Why Even Coaches Need Coaches

I truly believe that every single person can benefit from working with a coach — and that includes coaches themselves.

I speak from experience: I’ve hired several coaches over the years to help me with aspects of my business and my personal life. In one case, I hired a coach to help me find ways to market my business. In another case, I worked with a coach who supported me and helped me find ways to take my business up a notch. Last year, I hired a money coach to help me get my business finances in order and to help me reshape my mindset around money. That was a totally new experience for me and I found it incredibly helpful.

In almost all of my experiences with coaches, they’ve helped me see possibilities that I otherwise wouldn’t have considered. And equally important, they helped me understand what was already working really efficiently — the things I had perfected that I didn’t need to tweak.

My friend and fellow coach, Hana Ayoub, shared her thoughts with me about coaches hiring coaches. Like me, she’s a firm believer in the idea of coaches being powerful for everyone.

“I had been a consumer of coaching for about seven years before I pursued a career in coaching,” Hana says. “Being a client myself has shown me the immense value of working with a coach — I was able to tackle huge life decisions with clarity and confidence that set me up for success. I would not live in New York, have left my corporate job, or built a sustainable coaching practice if it wasn't for the coaches I've hired over the years.”

My story is similar: While my drive and desire to be a coach and independent professional would have persisted, much of the confidence I’ve developed and strategies I’ve employed have come out of productive discussions with coaches who understand me and my goals for my business.

Simply put, I think it’s not just worthwhile, but imperative, for coaches to be open to enlisting the help of other coaches to help them solve challenges and get unstuck. If you’re a coach who’s ready to work with a colleague in your field, here are three points to consider before you jump in.


1. Find a coach whose style aligns with yours, but remember it doesn’t have to match exactly.

The challenge for me in finding a coach was that I wanted someone like me — someone who was going to be firm in holding me accountable and moving things forward in my life and business. While I wasn’t hung up on the idea of a coach’s style exactly matching mine, I did want my overall approach to generally align with theirs. I don’t get motivated when I feel like I’m being coddled, so I knew I needed coaches who held the same philosophy on accountability that I did.

At the same time, know that even if your coaching approach aligns perfectly with another coach, there might be other aspects of your personalities or work styles that don’t match. I worked with one business coach who took a long time to respond to emails and another who seemed kind of disorganized. In these two instances, it wasn’t our coaching styles that didn’t mesh. Even so, when I found myself getting anxious about our interactions, I knew it ultimately wasn’t a good fit. The same was true of a coach who infused spirituality and religion into our sessions. She would say, “God will get you through this,” and I’ve never wanted to hang up the phone so badly. It might have been a perfect thing to say to someone else, but it didn’t resonate with me or make me feel comfortable.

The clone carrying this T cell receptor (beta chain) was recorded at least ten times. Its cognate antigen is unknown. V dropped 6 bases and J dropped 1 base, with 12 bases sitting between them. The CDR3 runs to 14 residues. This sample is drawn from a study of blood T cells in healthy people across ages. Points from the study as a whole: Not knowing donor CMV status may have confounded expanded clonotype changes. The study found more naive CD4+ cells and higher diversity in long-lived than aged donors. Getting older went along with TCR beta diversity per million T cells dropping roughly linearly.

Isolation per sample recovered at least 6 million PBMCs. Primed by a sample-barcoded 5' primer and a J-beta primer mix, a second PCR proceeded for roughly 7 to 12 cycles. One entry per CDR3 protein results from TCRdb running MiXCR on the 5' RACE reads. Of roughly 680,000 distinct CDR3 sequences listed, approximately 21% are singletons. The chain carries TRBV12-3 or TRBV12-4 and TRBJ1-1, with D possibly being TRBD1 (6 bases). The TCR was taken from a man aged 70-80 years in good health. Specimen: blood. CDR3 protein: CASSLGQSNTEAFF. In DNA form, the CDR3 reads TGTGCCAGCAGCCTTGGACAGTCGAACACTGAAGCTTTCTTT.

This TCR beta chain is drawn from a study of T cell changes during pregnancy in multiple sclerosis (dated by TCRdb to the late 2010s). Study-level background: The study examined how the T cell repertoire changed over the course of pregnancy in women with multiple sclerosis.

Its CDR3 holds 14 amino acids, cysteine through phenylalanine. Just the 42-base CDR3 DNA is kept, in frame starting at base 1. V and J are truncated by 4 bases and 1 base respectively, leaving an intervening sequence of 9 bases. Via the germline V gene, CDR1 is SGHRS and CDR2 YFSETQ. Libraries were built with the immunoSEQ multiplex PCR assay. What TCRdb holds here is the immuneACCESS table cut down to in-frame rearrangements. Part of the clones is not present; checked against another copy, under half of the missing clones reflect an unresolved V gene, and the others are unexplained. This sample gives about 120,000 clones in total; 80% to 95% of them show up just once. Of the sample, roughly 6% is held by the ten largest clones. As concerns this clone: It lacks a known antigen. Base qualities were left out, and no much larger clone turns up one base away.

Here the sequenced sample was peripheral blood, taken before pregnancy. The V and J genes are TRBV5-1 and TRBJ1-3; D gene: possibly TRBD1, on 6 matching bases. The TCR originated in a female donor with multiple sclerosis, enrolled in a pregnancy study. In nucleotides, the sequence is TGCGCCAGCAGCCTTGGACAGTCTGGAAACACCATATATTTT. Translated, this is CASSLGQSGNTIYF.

2. Do your best to be a client, not a colleague.

When I experience another person’s coaching style, I’m really aware and tuned into it. That’s just inevitable when you’re in the same field (you know how they say doctors are the worst patients!). But to the best of my ability, I try to step back and be a client, not a colleague. I want to reap the benefits their average client would receive. That’s why I went to them, after all.

It’s not always easy to take this step back, especially if your own approach is at odds with the other coach’s approach in some way. When this happens, I remind myself that I’m there to grow and gain strategies to move forward, and critiquing will only make me more stuck where I am. Plus, I respect that every coach has worked hard to develop a process that works best for them. I talk with clients all the time about how there’s never ONE right way, and I truly believe that.


3. Be open to gaining new insights about coaching as well as the client experience.

While I try to act as a client while our sessions are in progress, I definitely absorb ideas for new coaching techniques along the way. Sometimes, I’ll be presented with an exercise or strategy that I immediately know I want to tweak and incorporate into my own coaching. Other times, though, I’ll realize after the fact--like when I’m reviewing notes from previous sessions--that something was really effective. For me, it’s a great bonus of working with other coaches.

In Hana’s experience, the same is true. “The exposure to different coaching styles has not only diversified my coaching toolbelt but also helped me find my own unique approach to my work,” she says.

Though I have lots of friends who are coaches, and we freely share ideas, strategies, and tips among us, there’s something different about being on the client end of the equation. If you’ve never worked with a coach, it’s hard to imagine the particulars of that dynamic and experience. And for that reason alone, I think every coach should work with another coach at least once.